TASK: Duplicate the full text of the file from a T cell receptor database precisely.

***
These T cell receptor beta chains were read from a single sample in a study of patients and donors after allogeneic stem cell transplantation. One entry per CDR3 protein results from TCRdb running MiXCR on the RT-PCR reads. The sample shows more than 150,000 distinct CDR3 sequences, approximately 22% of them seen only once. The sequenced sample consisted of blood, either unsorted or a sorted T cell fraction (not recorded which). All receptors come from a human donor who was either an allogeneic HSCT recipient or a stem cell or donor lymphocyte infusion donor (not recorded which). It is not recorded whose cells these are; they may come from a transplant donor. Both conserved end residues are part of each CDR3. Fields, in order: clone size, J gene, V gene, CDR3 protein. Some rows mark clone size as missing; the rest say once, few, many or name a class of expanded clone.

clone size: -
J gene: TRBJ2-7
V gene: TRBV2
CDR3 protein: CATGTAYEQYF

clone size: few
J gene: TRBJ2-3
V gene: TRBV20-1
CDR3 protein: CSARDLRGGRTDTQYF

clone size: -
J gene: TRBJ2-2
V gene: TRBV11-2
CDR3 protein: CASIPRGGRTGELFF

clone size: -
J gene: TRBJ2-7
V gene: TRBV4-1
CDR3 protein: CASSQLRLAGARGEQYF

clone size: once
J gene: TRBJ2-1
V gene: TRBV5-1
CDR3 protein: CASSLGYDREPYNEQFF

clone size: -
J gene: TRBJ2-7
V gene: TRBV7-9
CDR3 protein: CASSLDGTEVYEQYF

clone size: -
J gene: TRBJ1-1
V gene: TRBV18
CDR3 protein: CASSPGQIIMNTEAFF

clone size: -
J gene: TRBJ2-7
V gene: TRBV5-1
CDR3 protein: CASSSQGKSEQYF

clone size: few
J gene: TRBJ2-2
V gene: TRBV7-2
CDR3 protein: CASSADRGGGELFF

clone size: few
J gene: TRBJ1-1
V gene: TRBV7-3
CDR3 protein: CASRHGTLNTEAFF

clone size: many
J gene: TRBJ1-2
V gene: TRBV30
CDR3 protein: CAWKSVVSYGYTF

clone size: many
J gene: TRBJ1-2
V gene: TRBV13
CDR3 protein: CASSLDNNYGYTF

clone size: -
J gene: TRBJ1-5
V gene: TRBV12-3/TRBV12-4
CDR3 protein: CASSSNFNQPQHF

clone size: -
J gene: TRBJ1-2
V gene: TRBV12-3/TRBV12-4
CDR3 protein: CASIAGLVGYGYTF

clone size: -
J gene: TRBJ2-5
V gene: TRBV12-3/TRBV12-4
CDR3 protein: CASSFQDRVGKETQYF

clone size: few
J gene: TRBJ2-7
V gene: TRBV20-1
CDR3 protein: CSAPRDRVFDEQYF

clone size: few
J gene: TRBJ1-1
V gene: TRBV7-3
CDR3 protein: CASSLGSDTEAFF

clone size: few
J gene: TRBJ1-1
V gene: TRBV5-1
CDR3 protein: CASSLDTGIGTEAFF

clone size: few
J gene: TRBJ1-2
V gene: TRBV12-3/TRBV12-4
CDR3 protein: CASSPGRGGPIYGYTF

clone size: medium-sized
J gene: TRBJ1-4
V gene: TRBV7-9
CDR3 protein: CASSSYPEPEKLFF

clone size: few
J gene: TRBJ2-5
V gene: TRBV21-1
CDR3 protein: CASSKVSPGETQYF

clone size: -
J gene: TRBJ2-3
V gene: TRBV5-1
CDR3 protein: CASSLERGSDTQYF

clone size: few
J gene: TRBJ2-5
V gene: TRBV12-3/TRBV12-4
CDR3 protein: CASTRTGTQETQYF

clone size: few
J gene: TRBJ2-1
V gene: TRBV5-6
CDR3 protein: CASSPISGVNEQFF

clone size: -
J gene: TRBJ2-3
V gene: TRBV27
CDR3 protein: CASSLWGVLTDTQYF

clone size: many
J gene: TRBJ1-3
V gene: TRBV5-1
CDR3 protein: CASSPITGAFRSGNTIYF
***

These T cell receptor beta chains were read from a single sample in a study of patients and donors after allogeneic stem cell transplantation. One entry per CDR3 protein results from TCRdb running MiXCR on the RT-PCR reads. The sample shows more than 150,000 distinct CDR3 sequences, approximately 22% of them seen only once. The sequenced sample consisted of blood, either unsorted or a sorted T cell fraction (not recorded which). All receptors come from a human donor who was either an allogeneic HSCT recipient or a stem cell or donor lymphocyte infusion donor (not recorded which). It is not recorded whose cells these are; they may come from a transplant donor. Both conserved end residues are part of each CDR3. Fields, in order: clone size, J gene, V gene, CDR3 protein. Some rows mark clone size as missing; the rest say once, few, many or name a class of expanded clone.

clone size: -
J gene: TRBJ2-7
V gene: TRBV2
CDR3 protein: CATGTAYEQYF

clone size: few
J gene: TRBJ2-3
V gene: TRBV20-1
CDR3 protein: CSARDLRGGRTDTQYF

clone size: -
J gene: TRBJ2-2
V gene: TRBV11-2
CDR3 protein: CASIPRGGRTGELFF

clone size: -
J gene: TRBJ2-7
V gene: TRBV4-1
CDR3 protein: CASSQLRLAGARGEQYF

clone size: once
J gene: TRBJ2-1
V gene: TRBV5-1
CDR3 protein: CASSLGYDREPYNEQFF

clone size: -
J gene: TRBJ2-7
V gene: TRBV7-9
CDR3 protein: CASSLDGTEVYEQYF

clone size: -
J gene: TRBJ1-1
V gene: TRBV18
CDR3 protein: CASSPGQIIMNTEAFF

clone size: -
J gene: TRBJ2-7
V gene: TRBV5-1
CDR3 protein: CASSSQGKSEQYF

clone size: few
J gene: TRBJ2-2
V gene: TRBV7-2
CDR3 protein: CASSADRGGGELFF

clone size: few
J gene: TRBJ1-1
V gene: TRBV7-3
CDR3 protein: CASRHGTLNTEAFF

clone size: many
J gene: TRBJ1-2
V gene: TRBV30
CDR3 protein: CAWKSVVSYGYTF

clone size: many
J gene: TRBJ1-2
V gene: TRBV13
CDR3 protein: CASSLDNNYGYTF

clone size: -
J gene: TRBJ1-5
V gene: TRBV12-3/TRBV12-4
CDR3 protein: CASSSNFNQPQHF

clone size: -
J gene: TRBJ1-2
V gene: TRBV12-3/TRBV12-4
CDR3 protein: CASIAGLVGYGYTF

clone size: -
J gene: TRBJ2-5
V gene: TRBV12-3/TRBV12-4
CDR3 protein: CASSFQDRVGKETQYF

clone size: few
J gene: TRBJ2-7
V gene: TRBV20-1
CDR3 protein: CSAPRDRVFDEQYF

clone size: few
J gene: TRBJ1-1
V gene: TRBV7-3
CDR3 protein: CASSLGSDTEAFF

clone size: few
J gene: TRBJ1-1
V gene: TRBV5-1
CDR3 protein: CASSLDTGIGTEAFF

clone size: few
J gene: TRBJ1-2
V gene: TRBV12-3/TRBV12-4
CDR3 protein: CASSPGRGGPIYGYTF

clone size: medium-sized
J gene: TRBJ1-4
V gene: TRBV7-9
CDR3 protein: CASSSYPEPEKLFF

clone size: few
J gene: TRBJ2-5
V gene: TRBV21-1
CDR3 protein: CASSKVSPGETQYF

clone size: -
J gene: TRBJ2-3
V gene: TRBV5-1
CDR3 protein: CASSLERGSDTQYF

clone size: few
J gene: TRBJ2-5
V gene: TRBV12-3/TRBV12-4
CDR3 protein: CASTRTGTQETQYF

clone size: few
J gene: TRBJ2-1
V gene: TRBV5-6
CDR3 protein: CASSPISGVNEQFF

clone size: -
J gene: TRBJ2-3
V gene: TRBV27
CDR3 protein: CASSLWGVLTDTQYF

clone size: many
J gene: TRBJ1-3
V gene: TRBV5-1
CDR3 protein: CASSPITGAFRSGNTIYF